Children’s coloring authors published in the UK to grow to 11.7% of the market in 2021

New research has found that 11.7% of children’s book creators published in the UK in 2021 were people of colour, up from 5.6% in 2017,

However, despite major improvements, “UK children’s literature as a whole remains far from represented”, Diana Gerald, chief executive of the Booktrust, said in the report’s foreword.

The under-representation of people of color among children’s book makers in a UK report by the University of Glasgow’s Dr. was written by Melanie Ramdarshan BOLD and commissioned by Booktrust. It found that while overall 11.7% were people of colour, only 4.5% of children’s book makers were British people of colour. However, there were 74 British debut creators of color in 2021, up from just 12 in 2017.

As well as statistical research, the report also interviewed 20 authors and illustrators about their experiences in the publishing industry, including Dapo Adeola, Maisie Chan, Serena Patel, Dean Atta, Rashmi Sirdeshpande and Onini Iwu. Some said they had strong relationships with publishers and saw publishers making long-term investments in the careers of creators of color.

However, the creators also felt “unable or unwilling to speak openly about instances of racism and discrimination in the publishing industry”, and raised concerns that “some publishers are superficially engaging with issues of exclusion and under-representation”. “. Some writers felt that some publishers were rushing into publishing books by creators of color to capitalize on the popularity and demand for “diverse” books.

“We’re getting a lot of what I call cookie cutter books”, Adeola said. “fill-in books that get thrown out, just to fill shelf space and tick boxes” so publishers can say “we have this book […] about diversity.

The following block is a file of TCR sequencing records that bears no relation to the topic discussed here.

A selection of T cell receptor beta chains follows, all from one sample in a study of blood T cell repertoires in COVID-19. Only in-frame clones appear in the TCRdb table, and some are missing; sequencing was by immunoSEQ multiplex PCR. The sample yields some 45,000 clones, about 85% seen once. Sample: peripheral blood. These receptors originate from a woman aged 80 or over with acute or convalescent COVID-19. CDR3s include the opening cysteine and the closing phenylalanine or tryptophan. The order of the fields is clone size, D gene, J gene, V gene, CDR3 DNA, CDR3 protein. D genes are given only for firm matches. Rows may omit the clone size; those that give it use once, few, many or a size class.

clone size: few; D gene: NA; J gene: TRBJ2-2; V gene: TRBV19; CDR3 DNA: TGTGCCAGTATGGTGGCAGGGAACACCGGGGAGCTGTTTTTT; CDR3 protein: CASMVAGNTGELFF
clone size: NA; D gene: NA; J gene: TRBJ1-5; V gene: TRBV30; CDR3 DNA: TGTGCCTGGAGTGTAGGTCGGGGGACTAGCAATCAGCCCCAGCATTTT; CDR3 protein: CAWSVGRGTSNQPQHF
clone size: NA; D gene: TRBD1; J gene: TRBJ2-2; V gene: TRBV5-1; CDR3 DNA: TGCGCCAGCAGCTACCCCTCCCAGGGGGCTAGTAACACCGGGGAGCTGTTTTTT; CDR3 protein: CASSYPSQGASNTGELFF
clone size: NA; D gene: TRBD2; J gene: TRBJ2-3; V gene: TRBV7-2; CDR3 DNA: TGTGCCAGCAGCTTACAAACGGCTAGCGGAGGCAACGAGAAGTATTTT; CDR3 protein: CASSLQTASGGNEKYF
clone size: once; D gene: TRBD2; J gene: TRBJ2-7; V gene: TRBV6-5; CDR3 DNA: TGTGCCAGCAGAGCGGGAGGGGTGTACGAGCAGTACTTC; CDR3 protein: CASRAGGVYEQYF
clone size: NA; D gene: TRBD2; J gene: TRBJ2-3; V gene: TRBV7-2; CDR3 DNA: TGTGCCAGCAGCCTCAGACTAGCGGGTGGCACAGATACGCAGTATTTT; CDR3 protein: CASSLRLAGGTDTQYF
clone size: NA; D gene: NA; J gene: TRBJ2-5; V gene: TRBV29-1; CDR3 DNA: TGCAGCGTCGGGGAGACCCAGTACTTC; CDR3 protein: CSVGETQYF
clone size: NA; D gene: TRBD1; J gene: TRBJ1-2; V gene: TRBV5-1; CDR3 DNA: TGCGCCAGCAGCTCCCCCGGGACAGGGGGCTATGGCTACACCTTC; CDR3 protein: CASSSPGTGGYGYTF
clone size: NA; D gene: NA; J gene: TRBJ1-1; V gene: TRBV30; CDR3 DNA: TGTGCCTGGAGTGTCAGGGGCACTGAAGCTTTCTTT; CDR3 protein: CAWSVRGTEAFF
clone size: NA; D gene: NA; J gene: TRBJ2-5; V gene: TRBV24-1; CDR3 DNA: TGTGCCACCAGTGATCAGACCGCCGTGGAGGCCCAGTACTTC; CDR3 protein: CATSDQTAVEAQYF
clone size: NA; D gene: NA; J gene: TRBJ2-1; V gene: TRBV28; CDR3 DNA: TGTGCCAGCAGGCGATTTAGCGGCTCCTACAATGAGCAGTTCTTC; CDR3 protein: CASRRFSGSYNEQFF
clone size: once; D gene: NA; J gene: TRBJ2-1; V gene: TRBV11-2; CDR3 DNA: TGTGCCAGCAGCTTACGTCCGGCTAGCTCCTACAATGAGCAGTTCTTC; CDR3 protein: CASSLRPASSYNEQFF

Dr Ramdarshan Boldt said, “It is great that there has been a temporary increase in the number of children’s coloring authors published in the UK”.

But, he added, “beyond the numbers, it is clear that there is still a lot of work to be done to make children’s publishing more equitable”.

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“Creators of color interviewed for this report gave very honest accounts – both positive and negative – of their experiences in children’s publishing, outlining some of the key obstacles and enablers they face,” she continued. “This ranges from daily micro-aggressions to active colleagues in publishing to the pleasant effects of school visits. I hope book industry professionals, and those adjacent to children’s books, truly reflect on these experiences and report We do our best to ensure that diversity, equality and inclusion are sustainable and embedded parts of the world of children’s books.

A second report from Booktrust was also released on Wednesday, detailing the experiences of elementary school teachers and students who welcomed creators of color into the classroom.

The Booktrust Represents Schools Support: Evaluation Report, 2022 found that “representation in children’s books and their creators has a significant impact on children’s wider learning experiences and development in the classroom and beyond”. It also found that visits from creators of color inspired many students to “write their own stories, with the authors they were serving as positive role models”.

Gerald said that “there are now more opportunities for creators of color to publish children’s books in the UK, which means more children can read their fabulous stories”.

“Yet creators of color still experience constraints,” she continued. “Overall, when you take into account the volume of books published previously and which still inspire children and remain on bookshelves today, Britain’s children’s literature remains far from representative.

“Improving representation in the books children read remains at the forefront of our work, and we’re committed to working in partnership with children, families, creators, publishers, schools, libraries and others to get there.”

Read full story at the guardian.com

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